What is corporate clothing?

An easy way to explain what is meant by terms such as office or business uniform is to say that it would mean any garment not worn during time spent outside of the workplace. Each employment sector is different there is no such thing as a comprehensive policy on what constitutes acceptable business wear across industries. In practice, this means that a workplace such as a factory floor or engineering workshop is highly likely to be more uniform orientated than administrative centre for a large blue chip company. In the former case overalls as a minimum are necessary. In the latter case office suits (in the widest possible sense of the term) are likely to be the only stipulation. In principle, business wear can be broken down into several different categories:
Formal business wear:
Formal business wear means dressing to impress, such as when you go for an initial interview, and as such is a cut above what would be worn on a normal day. There is an understanding that going the extra mile in terms of clothing will go a long way to securing the purpose of wearing the smarter suit, in this example getting through the interview process with a successful appointment.
Professional business uniforms:
This would be the normal style of clothing that an individual wears to work. As mentioned above what this means in practice varies across occupations. Many white collar organisations require a degree of standard business wear such a shirt tie and trousers for men and equivalent for women, so that without having to break out the best suit every day, employees still look professional. Clearly, such attire is wholly unsuitable for a mechanic to be wearing as they drain the brakes from vehicles. In such hands on positions, safety is a further additional factor which requires specific consideration when establishing appropriate work clothing.
Casual office or business dress:
In some work environments it is actually counterproductive to wear the proverbial suit and tie, even if the employer is a large corporate organisation. This does not mean anything goes, it simply means that employees do not have to wear a smart suit. Casual business dress means clothing such as a shirt or polo-neck top with smart trousers and comfortable shoes or light boots. Overall it casual wear means functional and conservative clothing with colours that are not overly bright or contrasting and do not clash with each other.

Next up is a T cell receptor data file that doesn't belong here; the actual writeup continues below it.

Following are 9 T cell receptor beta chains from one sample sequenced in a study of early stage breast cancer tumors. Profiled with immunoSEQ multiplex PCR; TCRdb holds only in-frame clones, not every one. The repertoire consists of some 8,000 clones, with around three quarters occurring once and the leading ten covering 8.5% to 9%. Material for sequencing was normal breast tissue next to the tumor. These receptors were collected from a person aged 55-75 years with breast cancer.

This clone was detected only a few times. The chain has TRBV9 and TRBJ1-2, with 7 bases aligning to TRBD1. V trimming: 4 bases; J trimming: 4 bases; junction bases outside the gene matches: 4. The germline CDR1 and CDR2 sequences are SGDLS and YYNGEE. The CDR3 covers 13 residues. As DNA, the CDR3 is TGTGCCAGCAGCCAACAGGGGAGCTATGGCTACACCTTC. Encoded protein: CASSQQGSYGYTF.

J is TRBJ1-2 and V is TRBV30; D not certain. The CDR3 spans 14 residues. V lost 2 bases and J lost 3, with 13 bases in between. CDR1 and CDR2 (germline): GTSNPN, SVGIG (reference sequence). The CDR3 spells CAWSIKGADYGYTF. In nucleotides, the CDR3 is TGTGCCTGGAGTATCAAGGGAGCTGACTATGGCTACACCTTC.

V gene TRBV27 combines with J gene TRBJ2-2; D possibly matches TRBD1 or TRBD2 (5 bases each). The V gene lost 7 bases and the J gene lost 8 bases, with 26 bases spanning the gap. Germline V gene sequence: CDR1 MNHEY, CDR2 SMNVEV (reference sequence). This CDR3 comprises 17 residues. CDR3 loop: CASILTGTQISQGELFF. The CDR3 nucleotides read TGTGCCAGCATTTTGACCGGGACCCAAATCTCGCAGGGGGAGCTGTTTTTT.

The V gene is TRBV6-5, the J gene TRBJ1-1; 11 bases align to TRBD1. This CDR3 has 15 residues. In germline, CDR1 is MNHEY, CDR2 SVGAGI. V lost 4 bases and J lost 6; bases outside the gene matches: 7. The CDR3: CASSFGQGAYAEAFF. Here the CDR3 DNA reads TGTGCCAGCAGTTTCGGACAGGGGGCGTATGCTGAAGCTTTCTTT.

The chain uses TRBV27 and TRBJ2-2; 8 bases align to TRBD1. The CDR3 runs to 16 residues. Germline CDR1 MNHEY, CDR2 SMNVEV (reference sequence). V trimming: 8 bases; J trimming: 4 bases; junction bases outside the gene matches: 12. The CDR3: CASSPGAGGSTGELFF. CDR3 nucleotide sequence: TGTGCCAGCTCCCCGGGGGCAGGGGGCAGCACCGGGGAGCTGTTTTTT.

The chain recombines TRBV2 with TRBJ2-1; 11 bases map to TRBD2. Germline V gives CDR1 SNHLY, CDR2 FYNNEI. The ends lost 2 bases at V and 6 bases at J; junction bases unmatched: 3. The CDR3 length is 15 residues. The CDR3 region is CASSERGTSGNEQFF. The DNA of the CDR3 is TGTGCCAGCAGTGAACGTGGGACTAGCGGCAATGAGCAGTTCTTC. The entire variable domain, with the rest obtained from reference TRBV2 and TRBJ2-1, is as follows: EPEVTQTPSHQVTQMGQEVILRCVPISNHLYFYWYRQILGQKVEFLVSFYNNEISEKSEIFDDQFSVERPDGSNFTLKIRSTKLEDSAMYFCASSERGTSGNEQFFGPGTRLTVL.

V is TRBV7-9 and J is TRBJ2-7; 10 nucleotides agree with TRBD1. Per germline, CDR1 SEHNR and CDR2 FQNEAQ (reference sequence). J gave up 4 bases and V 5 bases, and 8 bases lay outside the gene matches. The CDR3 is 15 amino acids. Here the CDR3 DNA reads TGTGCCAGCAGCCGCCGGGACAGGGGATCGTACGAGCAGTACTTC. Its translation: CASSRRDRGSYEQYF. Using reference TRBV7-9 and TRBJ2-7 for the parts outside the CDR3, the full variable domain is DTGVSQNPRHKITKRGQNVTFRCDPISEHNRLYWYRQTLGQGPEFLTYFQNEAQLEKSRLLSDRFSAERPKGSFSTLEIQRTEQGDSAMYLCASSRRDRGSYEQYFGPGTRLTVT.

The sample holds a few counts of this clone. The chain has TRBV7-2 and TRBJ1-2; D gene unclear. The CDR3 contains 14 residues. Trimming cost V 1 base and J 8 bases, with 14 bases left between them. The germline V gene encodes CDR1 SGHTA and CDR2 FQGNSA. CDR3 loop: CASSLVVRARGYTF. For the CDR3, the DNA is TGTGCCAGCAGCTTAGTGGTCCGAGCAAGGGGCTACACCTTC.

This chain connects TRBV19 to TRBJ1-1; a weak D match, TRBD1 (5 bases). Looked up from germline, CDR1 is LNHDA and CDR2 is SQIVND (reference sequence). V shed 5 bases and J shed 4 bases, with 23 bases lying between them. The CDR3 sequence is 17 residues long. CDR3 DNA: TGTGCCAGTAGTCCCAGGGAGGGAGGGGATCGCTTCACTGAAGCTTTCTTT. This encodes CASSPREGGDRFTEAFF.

Casual dress:
For people engaged in manual, hands on or trades based employment this not readily apply, the nature of their occupation dictates that some overall or similar garment is worn during their working hours. Many street workers such as fundraisers or market researchers need functional, casual but at the same time professional clothing to efficiently carry out their duties. In office environments, the term casual dress means that employees can dress down for a day and often dress down is intertwined with some fundraising activity. In terms of clothing, casual wear means non-offensive and slogan free clothing such as denim jeans, t-shirt and trainers. In these scenarios an employer is likely to make it very clear that persons who do not follow the terms of what is considered casual wear, will be sent home and then be expected to make up the time to fulfil their duties.
Overall, all of this is meant to impart is that the workplace is exactly that and that no matter the occupation there are definite standards of conduct. It is true that wearing the appropriate clothing is an integral component of employees being able to carry out their duties professionally and safely.